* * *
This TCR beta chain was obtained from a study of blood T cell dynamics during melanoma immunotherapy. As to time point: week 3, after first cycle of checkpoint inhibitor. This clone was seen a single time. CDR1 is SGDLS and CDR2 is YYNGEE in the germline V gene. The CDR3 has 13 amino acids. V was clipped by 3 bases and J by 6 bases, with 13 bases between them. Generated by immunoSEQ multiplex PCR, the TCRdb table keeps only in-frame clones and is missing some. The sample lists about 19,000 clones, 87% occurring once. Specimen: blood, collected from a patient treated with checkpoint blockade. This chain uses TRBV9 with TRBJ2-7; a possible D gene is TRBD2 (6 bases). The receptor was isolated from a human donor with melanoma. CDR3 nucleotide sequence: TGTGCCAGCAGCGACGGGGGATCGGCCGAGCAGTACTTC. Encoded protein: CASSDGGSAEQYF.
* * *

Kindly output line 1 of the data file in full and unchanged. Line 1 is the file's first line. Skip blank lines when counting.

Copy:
This TCR beta chain was obtained from a study of blood T cell dynamics during melanoma immunotherapy. As to time point: week 3, after first cycle of checkpoint inhibitor. This clone was seen a single time. CDR1 is SGDLS and CDR2 is YYNGEE in the germline V gene. The CDR3 has 13 amino acids. V was clipped by 3 bases and J by 6 bases, with 13 bases between them. Generated by immunoSEQ multiplex PCR, the TCRdb table keeps only in-frame clones and is missing some. The sample lists about 19,000 clones, 87% occurring once. Specimen: blood, collected from a patient treated with checkpoint blockade. This chain uses TRBV9 with TRBJ2-7; a possible D gene is TRBD2 (6 bases). The receptor was isolated from a human donor with melanoma. CDR3 nucleotide sequence: TGTGCCAGCAGCGACGGGGGATCGGCCGAGCAGTACTTC. Encoded protein: CASSDGGSAEQYF.